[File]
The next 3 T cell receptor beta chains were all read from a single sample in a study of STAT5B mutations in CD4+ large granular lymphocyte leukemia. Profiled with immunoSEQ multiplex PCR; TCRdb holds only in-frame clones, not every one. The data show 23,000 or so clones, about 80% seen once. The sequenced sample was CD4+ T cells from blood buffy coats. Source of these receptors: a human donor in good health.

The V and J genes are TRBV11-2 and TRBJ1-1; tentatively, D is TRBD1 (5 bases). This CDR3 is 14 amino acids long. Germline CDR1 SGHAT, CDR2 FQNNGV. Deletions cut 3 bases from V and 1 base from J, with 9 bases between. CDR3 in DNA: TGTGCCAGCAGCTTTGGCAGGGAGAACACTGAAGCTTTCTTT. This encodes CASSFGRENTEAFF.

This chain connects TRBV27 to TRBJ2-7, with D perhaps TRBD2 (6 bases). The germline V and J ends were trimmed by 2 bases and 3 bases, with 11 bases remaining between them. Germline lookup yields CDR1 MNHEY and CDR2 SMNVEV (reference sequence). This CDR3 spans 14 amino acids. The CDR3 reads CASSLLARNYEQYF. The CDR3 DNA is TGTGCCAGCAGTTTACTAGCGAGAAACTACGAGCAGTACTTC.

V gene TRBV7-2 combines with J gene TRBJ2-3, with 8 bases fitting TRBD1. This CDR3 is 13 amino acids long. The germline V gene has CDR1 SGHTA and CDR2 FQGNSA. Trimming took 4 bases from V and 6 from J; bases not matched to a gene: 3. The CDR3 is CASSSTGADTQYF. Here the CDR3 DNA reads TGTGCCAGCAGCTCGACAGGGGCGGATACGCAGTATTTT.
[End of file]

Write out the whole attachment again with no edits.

The next 3 T cell receptor beta chains were all read from a single sample in a study of STAT5B mutations in CD4+ large granular lymphocyte leukemia. Profiled with immunoSEQ multiplex PCR; TCRdb holds only in-frame clones, not every one. The data show 23,000 or so clones, about 80% seen once. The sequenced sample was CD4+ T cells from blood buffy coats. Source of these receptors: a human donor in good health.

The V and J genes are TRBV11-2 and TRBJ1-1; tentatively, D is TRBD1 (5 bases). This CDR3 is 14 amino acids long. Germline CDR1 SGHAT, CDR2 FQNNGV. Deletions cut 3 bases from V and 1 base from J, with 9 bases between. CDR3 in DNA: TGTGCCAGCAGCTTTGGCAGGGAGAACACTGAAGCTTTCTTT. This encodes CASSFGRENTEAFF.

This chain connects TRBV27 to TRBJ2-7, with D perhaps TRBD2 (6 bases). The germline V and J ends were trimmed by 2 bases and 3 bases, with 11 bases remaining between them. Germline lookup yields CDR1 MNHEY and CDR2 SMNVEV (reference sequence). This CDR3 spans 14 amino acids. The CDR3 reads CASSLLARNYEQYF. The CDR3 DNA is TGTGCCAGCAGTTTACTAGCGAGAAACTACGAGCAGTACTTC.

V gene TRBV7-2 combines with J gene TRBJ2-3, with 8 bases fitting TRBD1. This CDR3 is 13 amino acids long. The germline V gene has CDR1 SGHTA and CDR2 FQGNSA. Trimming took 4 bases from V and 6 from J; bases not matched to a gene: 3. The CDR3 is CASSSTGADTQYF. Here the CDR3 DNA reads TGTGCCAGCAGCTCGACAGGGGCGGATACGCAGTATTTT.